Emotional Variability Predicts Mood and Behavior of Adolescents

Emotional dysregulation can be a predictor of future psychological problems. People who experience overwhelming worry or fear may be at increased risk for the development of anxiety issues. Individuals who have difficulty managing their anger and repeatedly exhibit explosive outbursts may have aggressive tendencies later on in life. “High levels and prolonged duration of negative emotions and heightened emotional variability may be signs of emotional dysregulation,” said Anna Neumann of the Department of Developmental Psychology at VU University in the Netherlands. “Individual differences in emotion regulation and their relation with the development of psychopathology become especially relevant during the developmental period of adolescence.” Neumann recently led a study that examined how four emotions; happiness, anxiety, anger and sadness, influenced emotional regulation and emotional variability (EV), during adolescence. “Several cross-sectional studies demonstrate that in adolescence, high levels of negative emotions, and high levels of EV are related to symptoms of depression and externalizing problems.” Neumann added, “These findings are commonly interpreted as suggesting that emotion dysregulation influences the development of psychopathology.”

The researchers assessed adolescents from 230 area schools for their study. The 497 teens and their families were interviewed five times over a span of a year and a half and were evaluated based on the four emotions. The results showed that emotional dysregulation affected the girls more than the boys. “Females reported significantly higher levels of anxiety disorder symptoms and depressive symptoms than males at both annual assessments, while no sex differences were found for aggressive behavior. Females also reported higher sadness levels than males, but males and females did not differ on the levels of happiness, anger, and anxiety,” said Neumann.  She added, “In addition to application to research and theory, the study of basic emotional processes in adolescence is also informative for prevention and intervention efforts, as early forms of emotion dysregulation can indicate risk for psychopathology. An important message regarding intervention from the present study, then, is to consider the entire emotional spectrum.”

Neumann, Anna, Pol A.C. Van Lier, Tom Frijns, Wim Meeus, and Hans M. Koot. “Emotional Dynamics in the Development of Early Adolescent Psychopathology: A One-Year Longitudinal Study.” Journal of Abnormal Child Psychology 39.3 (2011): 657-69. Print.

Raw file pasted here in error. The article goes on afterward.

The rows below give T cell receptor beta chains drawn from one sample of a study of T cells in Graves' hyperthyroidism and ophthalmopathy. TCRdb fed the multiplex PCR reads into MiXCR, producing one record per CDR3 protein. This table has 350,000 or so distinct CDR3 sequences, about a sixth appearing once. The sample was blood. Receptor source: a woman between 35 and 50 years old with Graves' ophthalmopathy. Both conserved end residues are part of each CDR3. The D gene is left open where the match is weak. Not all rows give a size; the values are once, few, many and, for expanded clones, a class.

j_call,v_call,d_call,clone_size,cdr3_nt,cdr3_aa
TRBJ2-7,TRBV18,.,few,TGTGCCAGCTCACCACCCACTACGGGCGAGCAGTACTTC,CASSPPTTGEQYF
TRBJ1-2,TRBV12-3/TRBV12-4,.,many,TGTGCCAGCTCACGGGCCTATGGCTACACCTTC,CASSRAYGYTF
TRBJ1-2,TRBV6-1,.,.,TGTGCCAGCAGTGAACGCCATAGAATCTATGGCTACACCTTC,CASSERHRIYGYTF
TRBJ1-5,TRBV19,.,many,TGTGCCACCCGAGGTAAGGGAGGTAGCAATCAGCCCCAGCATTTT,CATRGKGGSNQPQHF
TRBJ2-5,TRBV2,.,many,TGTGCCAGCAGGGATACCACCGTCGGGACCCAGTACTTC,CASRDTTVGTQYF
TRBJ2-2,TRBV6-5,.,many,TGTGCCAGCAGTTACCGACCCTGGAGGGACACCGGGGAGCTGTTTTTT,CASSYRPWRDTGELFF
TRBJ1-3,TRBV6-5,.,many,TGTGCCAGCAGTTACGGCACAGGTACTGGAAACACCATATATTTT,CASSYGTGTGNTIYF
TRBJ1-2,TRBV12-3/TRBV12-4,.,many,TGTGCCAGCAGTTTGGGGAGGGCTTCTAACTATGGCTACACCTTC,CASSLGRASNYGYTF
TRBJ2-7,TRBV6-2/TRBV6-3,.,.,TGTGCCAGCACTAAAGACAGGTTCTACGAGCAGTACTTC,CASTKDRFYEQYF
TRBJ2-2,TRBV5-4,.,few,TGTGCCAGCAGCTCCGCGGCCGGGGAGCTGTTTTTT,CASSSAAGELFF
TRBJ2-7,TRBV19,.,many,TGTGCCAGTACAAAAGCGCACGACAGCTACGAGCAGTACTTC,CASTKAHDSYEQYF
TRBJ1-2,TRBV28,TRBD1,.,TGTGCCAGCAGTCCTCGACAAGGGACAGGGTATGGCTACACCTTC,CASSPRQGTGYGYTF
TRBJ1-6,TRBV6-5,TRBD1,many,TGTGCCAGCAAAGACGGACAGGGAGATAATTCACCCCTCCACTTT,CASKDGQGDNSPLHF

© Copyright 2011 by By Noah Rubinstein, LMFT, LMHC, therapist in Olympia, Washington. All Rights Reserved. Permission to publish granted to GoodTherapy.org.

The preceding article was solely written by the author named above. Any views and opinions expressed are not necessarily shared by GoodTherapy.org. Questions or concerns about the preceding article can be directed to the author or posted as a comment below.

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  • vavoom


    November 11th, 2011 at 7:54 PM

    Well yeah you have to think that if a kid has a hard time regulating those emotions as a kid that this is naturally going to be something that will follow him or her later in life too.

  • Olivia


    November 12th, 2011 at 7:20 AM

    I am all for being a proponent for early intervention and getting kids help from an early age when we realize that there is something a bit off. But I do often wonder if when we do so much of this do we sometimes set these children up to fail? And what I mean by this is do we teach tham that this is what they are so this is what they become? I hope not as that would be such a sad thing to see happen to a child, but sometimes it does seem like if someone tells us something enough that we will believe it. And we know how impressionable kids can be. I think that we have to be very careful in how these interventions are handled and just mae sure that we are actually treating the issue at hand, and not setting them up for something much larger later on.

  • Viki


    November 13th, 2011 at 5:59 AM

    Some kids are more expressive than others.And some children are just more angrier or happier or anything compared to others.That is just our personality.unless there is a serious difference from the normal ‘range’,I dont think there is any reason for panic.

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